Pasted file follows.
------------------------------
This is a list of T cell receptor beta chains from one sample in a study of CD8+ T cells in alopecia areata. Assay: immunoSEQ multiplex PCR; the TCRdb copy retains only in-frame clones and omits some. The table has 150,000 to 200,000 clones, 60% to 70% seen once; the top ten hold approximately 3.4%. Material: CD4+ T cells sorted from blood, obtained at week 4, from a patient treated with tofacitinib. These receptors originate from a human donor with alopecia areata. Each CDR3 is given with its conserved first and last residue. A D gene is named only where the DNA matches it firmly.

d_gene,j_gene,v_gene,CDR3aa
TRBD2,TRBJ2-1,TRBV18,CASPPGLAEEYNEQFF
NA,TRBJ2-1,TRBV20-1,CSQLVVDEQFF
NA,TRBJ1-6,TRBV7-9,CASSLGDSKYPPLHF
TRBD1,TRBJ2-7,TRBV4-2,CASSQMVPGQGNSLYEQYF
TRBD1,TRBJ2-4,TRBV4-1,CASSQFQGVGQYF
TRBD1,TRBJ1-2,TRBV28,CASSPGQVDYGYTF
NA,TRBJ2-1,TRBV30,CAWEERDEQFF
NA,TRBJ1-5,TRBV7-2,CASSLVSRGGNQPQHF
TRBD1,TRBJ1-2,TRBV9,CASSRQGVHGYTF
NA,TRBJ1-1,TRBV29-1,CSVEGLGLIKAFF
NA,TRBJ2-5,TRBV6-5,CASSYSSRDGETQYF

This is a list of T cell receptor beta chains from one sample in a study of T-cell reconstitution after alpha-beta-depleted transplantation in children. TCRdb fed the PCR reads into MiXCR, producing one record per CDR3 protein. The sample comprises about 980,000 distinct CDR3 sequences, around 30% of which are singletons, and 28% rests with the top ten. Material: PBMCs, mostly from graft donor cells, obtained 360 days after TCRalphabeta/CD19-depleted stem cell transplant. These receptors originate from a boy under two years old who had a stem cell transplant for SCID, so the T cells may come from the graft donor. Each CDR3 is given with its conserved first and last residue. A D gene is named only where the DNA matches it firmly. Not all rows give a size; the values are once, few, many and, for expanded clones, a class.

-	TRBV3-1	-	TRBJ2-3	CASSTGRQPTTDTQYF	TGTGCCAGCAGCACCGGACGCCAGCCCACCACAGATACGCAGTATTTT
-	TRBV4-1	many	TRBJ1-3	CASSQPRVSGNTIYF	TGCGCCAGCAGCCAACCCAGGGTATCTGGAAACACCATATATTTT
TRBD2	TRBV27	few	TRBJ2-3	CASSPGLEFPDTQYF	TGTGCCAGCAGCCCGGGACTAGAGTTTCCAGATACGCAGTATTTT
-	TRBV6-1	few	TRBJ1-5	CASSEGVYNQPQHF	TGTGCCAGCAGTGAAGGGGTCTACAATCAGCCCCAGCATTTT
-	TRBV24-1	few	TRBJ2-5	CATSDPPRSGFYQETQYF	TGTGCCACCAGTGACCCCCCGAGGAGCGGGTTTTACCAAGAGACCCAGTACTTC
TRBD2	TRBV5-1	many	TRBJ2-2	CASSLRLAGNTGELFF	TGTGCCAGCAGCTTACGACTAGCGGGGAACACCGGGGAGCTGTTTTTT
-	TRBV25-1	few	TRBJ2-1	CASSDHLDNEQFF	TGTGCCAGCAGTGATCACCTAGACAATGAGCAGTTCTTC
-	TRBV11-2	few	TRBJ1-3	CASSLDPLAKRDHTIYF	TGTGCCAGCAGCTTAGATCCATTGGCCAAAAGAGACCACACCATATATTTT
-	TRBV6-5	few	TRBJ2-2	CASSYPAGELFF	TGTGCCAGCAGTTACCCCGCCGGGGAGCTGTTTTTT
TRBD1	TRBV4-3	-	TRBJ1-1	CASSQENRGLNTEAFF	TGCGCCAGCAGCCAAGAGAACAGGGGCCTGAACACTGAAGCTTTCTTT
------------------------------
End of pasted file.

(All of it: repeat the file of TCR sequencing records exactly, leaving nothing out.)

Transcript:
This is a list of T cell receptor beta chains from one sample in a study of CD8+ T cells in alopecia areata. Assay: immunoSEQ multiplex PCR; the TCRdb copy retains only in-frame clones and omits some. The table has 150,000 to 200,000 clones, 60% to 70% seen once; the top ten hold approximately 3.4%. Material: CD4+ T cells sorted from blood, obtained at week 4, from a patient treated with tofacitinib. These receptors originate from a human donor with alopecia areata. Each CDR3 is given with its conserved first and last residue. A D gene is named only where the DNA matches it firmly.

d_gene,j_gene,v_gene,CDR3aa
TRBD2,TRBJ2-1,TRBV18,CASPPGLAEEYNEQFF
NA,TRBJ2-1,TRBV20-1,CSQLVVDEQFF
NA,TRBJ1-6,TRBV7-9,CASSLGDSKYPPLHF
TRBD1,TRBJ2-7,TRBV4-2,CASSQMVPGQGNSLYEQYF
TRBD1,TRBJ2-4,TRBV4-1,CASSQFQGVGQYF
TRBD1,TRBJ1-2,TRBV28,CASSPGQVDYGYTF
NA,TRBJ2-1,TRBV30,CAWEERDEQFF
NA,TRBJ1-5,TRBV7-2,CASSLVSRGGNQPQHF
TRBD1,TRBJ1-2,TRBV9,CASSRQGVHGYTF
NA,TRBJ1-1,TRBV29-1,CSVEGLGLIKAFF
NA,TRBJ2-5,TRBV6-5,CASSYSSRDGETQYF

This is a list of T cell receptor beta chains from one sample in a study of T-cell reconstitution after alpha-beta-depleted transplantation in children. TCRdb fed the PCR reads into MiXCR, producing one record per CDR3 protein. The sample comprises about 980,000 distinct CDR3 sequences, around 30% of which are singletons, and 28% rests with the top ten. Material: PBMCs, mostly from graft donor cells, obtained 360 days after TCRalphabeta/CD19-depleted stem cell transplant. These receptors originate from a boy under two years old who had a stem cell transplant for SCID, so the T cells may come from the graft donor. Each CDR3 is given with its conserved first and last residue. A D gene is named only where the DNA matches it firmly. Not all rows give a size; the values are once, few, many and, for expanded clones, a class.

-	TRBV3-1	-	TRBJ2-3	CASSTGRQPTTDTQYF	TGTGCCAGCAGCACCGGACGCCAGCCCACCACAGATACGCAGTATTTT
-	TRBV4-1	many	TRBJ1-3	CASSQPRVSGNTIYF	TGCGCCAGCAGCCAACCCAGGGTATCTGGAAACACCATATATTTT
TRBD2	TRBV27	few	TRBJ2-3	CASSPGLEFPDTQYF	TGTGCCAGCAGCCCGGGACTAGAGTTTCCAGATACGCAGTATTTT
-	TRBV6-1	few	TRBJ1-5	CASSEGVYNQPQHF	TGTGCCAGCAGTGAAGGGGTCTACAATCAGCCCCAGCATTTT
-	TRBV24-1	few	TRBJ2-5	CATSDPPRSGFYQETQYF	TGTGCCACCAGTGACCCCCCGAGGAGCGGGTTTTACCAAGAGACCCAGTACTTC
TRBD2	TRBV5-1	many	TRBJ2-2	CASSLRLAGNTGELFF	TGTGCCAGCAGCTTACGACTAGCGGGGAACACCGGGGAGCTGTTTTTT
-	TRBV25-1	few	TRBJ2-1	CASSDHLDNEQFF	TGTGCCAGCAGTGATCACCTAGACAATGAGCAGTTCTTC
-	TRBV11-2	few	TRBJ1-3	CASSLDPLAKRDHTIYF	TGTGCCAGCAGCTTAGATCCATTGGCCAAAAGAGACCACACCATATATTTT
-	TRBV6-5	few	TRBJ2-2	CASSYPAGELFF	TGTGCCAGCAGTTACCCCGCCGGGGAGCTGTTTTTT
TRBD1	TRBV4-3	-	TRBJ1-1	CASSQENRGLNTEAFF	TGCGCCAGCAGCCAAGAGAACAGGGGCCTGAACACTGAAGCTTTCTTT